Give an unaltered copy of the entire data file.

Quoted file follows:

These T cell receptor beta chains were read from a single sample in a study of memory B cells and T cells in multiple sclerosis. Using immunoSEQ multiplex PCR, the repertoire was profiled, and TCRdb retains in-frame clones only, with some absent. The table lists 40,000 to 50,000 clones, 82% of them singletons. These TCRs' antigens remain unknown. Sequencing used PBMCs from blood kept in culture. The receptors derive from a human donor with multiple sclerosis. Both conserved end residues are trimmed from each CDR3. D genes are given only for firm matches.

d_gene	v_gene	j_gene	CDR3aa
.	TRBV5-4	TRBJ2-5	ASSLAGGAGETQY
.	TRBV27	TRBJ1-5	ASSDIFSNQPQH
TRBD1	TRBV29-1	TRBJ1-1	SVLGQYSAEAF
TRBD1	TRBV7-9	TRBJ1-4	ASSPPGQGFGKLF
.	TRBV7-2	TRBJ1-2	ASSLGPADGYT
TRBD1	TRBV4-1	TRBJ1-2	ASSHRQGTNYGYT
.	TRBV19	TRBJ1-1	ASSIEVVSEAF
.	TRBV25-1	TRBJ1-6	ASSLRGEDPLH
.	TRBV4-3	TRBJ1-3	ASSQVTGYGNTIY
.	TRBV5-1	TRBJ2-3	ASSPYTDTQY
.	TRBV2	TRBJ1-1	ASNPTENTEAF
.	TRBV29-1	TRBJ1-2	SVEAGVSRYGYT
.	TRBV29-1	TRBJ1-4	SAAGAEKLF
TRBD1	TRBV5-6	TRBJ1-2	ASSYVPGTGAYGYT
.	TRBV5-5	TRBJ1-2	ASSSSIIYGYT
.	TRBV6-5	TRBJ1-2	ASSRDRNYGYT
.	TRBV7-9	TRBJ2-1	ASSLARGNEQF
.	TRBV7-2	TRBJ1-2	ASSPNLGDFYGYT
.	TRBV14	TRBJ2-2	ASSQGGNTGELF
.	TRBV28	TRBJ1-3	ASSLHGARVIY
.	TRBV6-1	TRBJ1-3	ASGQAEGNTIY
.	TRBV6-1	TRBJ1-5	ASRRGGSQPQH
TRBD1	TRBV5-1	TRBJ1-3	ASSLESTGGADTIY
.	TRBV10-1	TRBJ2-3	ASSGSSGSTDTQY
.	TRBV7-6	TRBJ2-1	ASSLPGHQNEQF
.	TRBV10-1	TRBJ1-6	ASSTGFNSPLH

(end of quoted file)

These T cell receptor beta chains were read from a single sample in a study of memory B cells and T cells in multiple sclerosis. Using immunoSEQ multiplex PCR, the repertoire was profiled, and TCRdb retains in-frame clones only, with some absent. The table lists 40,000 to 50,000 clones, 82% of them singletons. These TCRs' antigens remain unknown. Sequencing used PBMCs from blood kept in culture. The receptors derive from a human donor with multiple sclerosis. Both conserved end residues are trimmed from each CDR3. D genes are given only for firm matches.

d_gene	v_gene	j_gene	CDR3aa
.	TRBV5-4	TRBJ2-5	ASSLAGGAGETQY
.	TRBV27	TRBJ1-5	ASSDIFSNQPQH
TRBD1	TRBV29-1	TRBJ1-1	SVLGQYSAEAF
TRBD1	TRBV7-9	TRBJ1-4	ASSPPGQGFGKLF
.	TRBV7-2	TRBJ1-2	ASSLGPADGYT
TRBD1	TRBV4-1	TRBJ1-2	ASSHRQGTNYGYT
.	TRBV19	TRBJ1-1	ASSIEVVSEAF
.	TRBV25-1	TRBJ1-6	ASSLRGEDPLH
.	TRBV4-3	TRBJ1-3	ASSQVTGYGNTIY
.	TRBV5-1	TRBJ2-3	ASSPYTDTQY
.	TRBV2	TRBJ1-1	ASNPTENTEAF
.	TRBV29-1	TRBJ1-2	SVEAGVSRYGYT
.	TRBV29-1	TRBJ1-4	SAAGAEKLF
TRBD1	TRBV5-6	TRBJ1-2	ASSYVPGTGAYGYT
.	TRBV5-5	TRBJ1-2	ASSSSIIYGYT
.	TRBV6-5	TRBJ1-2	ASSRDRNYGYT
.	TRBV7-9	TRBJ2-1	ASSLARGNEQF
.	TRBV7-2	TRBJ1-2	ASSPNLGDFYGYT
.	TRBV14	TRBJ2-2	ASSQGGNTGELF
.	TRBV28	TRBJ1-3	ASSLHGARVIY
.	TRBV6-1	TRBJ1-3	ASGQAEGNTIY
.	TRBV6-1	TRBJ1-5	ASRRGGSQPQH
TRBD1	TRBV5-1	TRBJ1-3	ASSLESTGGADTIY
.	TRBV10-1	TRBJ2-3	ASSGSSGSTDTQY
.	TRBV7-6	TRBJ2-1	ASSLPGHQNEQF
.	TRBV10-1	TRBJ1-6	ASSTGFNSPLH